There are those of another class of society to whom education in Drawing would prove a real blessing. Of the thousands of helpless and dependent females, who are compelled to toil night and day, in painful and ill-paid labor, to the destruction of health and life, too many are tempted into paths of vice and misery by absolute necessity, who undoubtedly possess capacity that needs but cultivation and development to secure respectability and support. The natural refinement and fertility of the female mind renders it a fruitful field for cultivation, that should be rescued from neglect. If the voice of right and mercy plead not with sufficient eloquence in their behalf, let that of interest at least prevail. Give to women the advantages of education in Design. Begin in your public schools—let them carry it to their homes, to the manufacture of articles of taste and fancy 5 to the early education of their children—and more, if they possess the capacity, let them take the pencil, the chisel, or the burin, and instead of broken-hearted victims of incessant toil, we shall soon see them filling the places, and with the wages of men, in departments of usefulness and industry for which they are by nature so eminently qualified.

Of all people in the world, we stand most in need of knowledge in the Arts of Design, if in Europe, surrounded as they are by monuments of art, the accumulation of ages, it has been found necessary to make Drawing a part of common education, how much more essential is it here, where there is little or nothing of the sort. We must learn to think, and feel, and do, for ourselves. We must begin and carry out a new system of education in this respect; and, once placed in possession of a beginning, the energy and independent character of our people, so evident in everything else, will be made available to the cultivation of national taste in art, and the just appreciation of the sublime and beautiful. Art, in its higher efforts, will no longer suffer from the pedantry of travelled quackery, but will be elevated in itself, and elevated in its efforts, by the existence of a fair, honest, and intelligent tribunal. The cast-off frippery of European garrets and workshops will no longer find place beside our home productions in the Fine and Industrial Arts. The vast resources of mind and matter with which a bountiful Providence has endowed our land, will be brought forth to add to its national greatness; and, although we have no vast cathedrals or regal palaces to fill with pictures and statues, or adorn with works of ornamental art, we have a vast, an independent and intelligent people to appeal to: who need only to be shown the truth, to know and maintain it.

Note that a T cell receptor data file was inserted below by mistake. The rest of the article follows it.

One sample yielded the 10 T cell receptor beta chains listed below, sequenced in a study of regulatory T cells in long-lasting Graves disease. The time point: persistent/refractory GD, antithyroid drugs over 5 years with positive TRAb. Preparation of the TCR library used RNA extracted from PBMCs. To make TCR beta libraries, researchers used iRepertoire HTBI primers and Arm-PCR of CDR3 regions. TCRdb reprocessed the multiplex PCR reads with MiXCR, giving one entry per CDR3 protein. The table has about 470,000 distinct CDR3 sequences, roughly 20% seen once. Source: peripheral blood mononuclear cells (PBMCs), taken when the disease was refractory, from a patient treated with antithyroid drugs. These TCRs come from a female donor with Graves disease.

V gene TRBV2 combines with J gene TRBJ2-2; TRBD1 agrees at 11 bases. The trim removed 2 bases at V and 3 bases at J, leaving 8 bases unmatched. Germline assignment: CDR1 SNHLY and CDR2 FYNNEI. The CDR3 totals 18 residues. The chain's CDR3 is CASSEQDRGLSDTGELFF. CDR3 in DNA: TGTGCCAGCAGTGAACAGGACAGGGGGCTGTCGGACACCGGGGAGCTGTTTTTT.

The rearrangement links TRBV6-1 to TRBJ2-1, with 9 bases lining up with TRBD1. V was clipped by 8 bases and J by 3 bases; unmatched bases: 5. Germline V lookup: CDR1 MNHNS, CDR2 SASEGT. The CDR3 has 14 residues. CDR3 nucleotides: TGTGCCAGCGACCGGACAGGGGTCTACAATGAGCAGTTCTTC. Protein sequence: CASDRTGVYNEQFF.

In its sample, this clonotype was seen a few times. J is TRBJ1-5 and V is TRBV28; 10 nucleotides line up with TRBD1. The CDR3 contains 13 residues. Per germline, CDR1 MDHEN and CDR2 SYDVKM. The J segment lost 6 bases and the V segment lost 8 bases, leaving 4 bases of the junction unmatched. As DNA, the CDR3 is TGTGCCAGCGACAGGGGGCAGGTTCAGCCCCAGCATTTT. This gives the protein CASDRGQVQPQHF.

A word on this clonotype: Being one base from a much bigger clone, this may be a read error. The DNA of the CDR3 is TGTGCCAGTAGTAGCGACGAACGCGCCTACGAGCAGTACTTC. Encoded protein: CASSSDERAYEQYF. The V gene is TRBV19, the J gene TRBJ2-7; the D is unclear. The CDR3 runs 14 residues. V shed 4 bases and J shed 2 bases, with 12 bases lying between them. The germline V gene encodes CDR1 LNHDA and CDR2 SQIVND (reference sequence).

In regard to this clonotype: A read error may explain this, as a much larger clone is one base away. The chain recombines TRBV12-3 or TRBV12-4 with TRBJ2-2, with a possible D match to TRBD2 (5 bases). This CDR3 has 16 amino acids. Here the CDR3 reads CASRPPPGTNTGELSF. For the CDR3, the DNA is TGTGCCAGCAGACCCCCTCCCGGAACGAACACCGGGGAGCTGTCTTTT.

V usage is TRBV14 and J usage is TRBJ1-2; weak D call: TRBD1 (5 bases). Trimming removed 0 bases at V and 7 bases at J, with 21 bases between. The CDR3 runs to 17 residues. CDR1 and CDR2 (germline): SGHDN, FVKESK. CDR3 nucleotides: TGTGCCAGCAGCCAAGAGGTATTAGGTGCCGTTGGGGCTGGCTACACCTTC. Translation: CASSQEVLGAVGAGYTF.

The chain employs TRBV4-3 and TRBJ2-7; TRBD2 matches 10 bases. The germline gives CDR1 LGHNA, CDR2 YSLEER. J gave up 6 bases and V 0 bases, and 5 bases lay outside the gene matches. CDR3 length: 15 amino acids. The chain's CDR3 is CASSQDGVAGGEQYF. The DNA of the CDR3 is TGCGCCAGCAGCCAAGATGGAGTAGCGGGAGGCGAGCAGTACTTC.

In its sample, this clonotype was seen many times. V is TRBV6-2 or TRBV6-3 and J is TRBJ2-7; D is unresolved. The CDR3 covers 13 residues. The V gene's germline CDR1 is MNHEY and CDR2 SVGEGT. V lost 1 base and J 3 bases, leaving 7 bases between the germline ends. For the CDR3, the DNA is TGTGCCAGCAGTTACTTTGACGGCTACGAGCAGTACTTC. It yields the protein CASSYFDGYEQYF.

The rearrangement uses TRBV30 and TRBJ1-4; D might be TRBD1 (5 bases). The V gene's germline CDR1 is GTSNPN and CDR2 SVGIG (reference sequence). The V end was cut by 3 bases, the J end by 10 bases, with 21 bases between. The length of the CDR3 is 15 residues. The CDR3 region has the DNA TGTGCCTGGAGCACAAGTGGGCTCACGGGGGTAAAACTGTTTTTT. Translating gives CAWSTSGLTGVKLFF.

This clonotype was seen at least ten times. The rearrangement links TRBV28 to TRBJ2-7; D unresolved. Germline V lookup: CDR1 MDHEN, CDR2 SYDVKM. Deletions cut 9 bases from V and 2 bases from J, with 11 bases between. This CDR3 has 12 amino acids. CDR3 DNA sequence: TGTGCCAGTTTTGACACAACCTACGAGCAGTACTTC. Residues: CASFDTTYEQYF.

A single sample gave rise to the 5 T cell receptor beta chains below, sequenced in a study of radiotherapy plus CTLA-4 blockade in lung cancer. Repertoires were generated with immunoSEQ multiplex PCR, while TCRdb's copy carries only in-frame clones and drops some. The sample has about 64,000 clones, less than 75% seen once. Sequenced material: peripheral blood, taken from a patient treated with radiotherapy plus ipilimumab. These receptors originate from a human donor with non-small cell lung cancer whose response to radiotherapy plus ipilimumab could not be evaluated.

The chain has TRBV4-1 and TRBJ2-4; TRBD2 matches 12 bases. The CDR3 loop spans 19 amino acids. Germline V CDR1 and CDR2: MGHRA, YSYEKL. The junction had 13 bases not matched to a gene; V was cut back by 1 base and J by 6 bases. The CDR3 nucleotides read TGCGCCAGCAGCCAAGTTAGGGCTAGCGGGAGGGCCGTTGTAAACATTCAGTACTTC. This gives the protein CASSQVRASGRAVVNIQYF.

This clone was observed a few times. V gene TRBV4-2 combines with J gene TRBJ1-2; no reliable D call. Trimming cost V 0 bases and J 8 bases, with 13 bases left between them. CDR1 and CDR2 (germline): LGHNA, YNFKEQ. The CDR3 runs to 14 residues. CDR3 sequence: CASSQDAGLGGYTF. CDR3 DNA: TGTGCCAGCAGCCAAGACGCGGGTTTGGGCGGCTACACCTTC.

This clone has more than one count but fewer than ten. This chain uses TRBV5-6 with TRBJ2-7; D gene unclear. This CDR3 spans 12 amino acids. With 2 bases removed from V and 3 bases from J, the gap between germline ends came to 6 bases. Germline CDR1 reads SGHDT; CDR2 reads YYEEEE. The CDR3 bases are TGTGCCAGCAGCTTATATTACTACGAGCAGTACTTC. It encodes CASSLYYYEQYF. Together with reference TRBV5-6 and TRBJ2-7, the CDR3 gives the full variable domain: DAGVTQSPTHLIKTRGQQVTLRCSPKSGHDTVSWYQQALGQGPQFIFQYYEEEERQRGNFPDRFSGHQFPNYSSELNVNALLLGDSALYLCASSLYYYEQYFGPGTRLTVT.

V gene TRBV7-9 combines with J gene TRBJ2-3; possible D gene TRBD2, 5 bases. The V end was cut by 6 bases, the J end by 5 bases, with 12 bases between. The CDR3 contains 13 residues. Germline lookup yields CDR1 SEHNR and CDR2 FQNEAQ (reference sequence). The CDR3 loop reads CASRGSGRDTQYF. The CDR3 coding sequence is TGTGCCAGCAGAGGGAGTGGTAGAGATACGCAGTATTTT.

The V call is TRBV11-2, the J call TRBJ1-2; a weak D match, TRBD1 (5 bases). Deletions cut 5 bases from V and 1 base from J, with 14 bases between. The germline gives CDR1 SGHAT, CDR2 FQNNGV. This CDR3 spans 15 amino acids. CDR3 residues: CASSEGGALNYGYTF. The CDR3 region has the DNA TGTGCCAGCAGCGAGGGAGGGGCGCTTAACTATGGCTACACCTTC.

That a general taste for the Fine Arts does exist, however uncultivated it may be, is evident. Where is there the humblest cottage that has not its walls or mantlepiece decorated with a picture or plaster figure ? However rude may be the work of art which hangs as " the bright Palladium" of the cottage, yet the household care bestowed upon its preservation, and the pleasure it affords by its possession and contemplation, show an appreciation of its worth, a decided taste, that, if cultivated, would lead to better productions; for the supply would assuredly be improved in character, in proportion to the demand. A wooden clock sells the readier for its picture, and more especially, if that picture touch a chord of national pride. Washington and Mount Vernon, although pictured with a most libellous pencil, have saved many a worthless machine from the rubbish-loft.

What village school-girl is there, whose ambition docs not reach to the imitation of natural objects in needlework ? and, although it. may often puzzle the most acute to discover a rose from a tulip, or a cat from a squirrel, in her worsted-picture, yet the taste, the inclination — to try — is there. Could she be able to select subjects for imitation, from the boundless resources of nature with which she is surounded — could she have the means and opportunity afforded her, by proper instruction, of perpetuating, by her pencil or brush, the flower she has reared, the home she has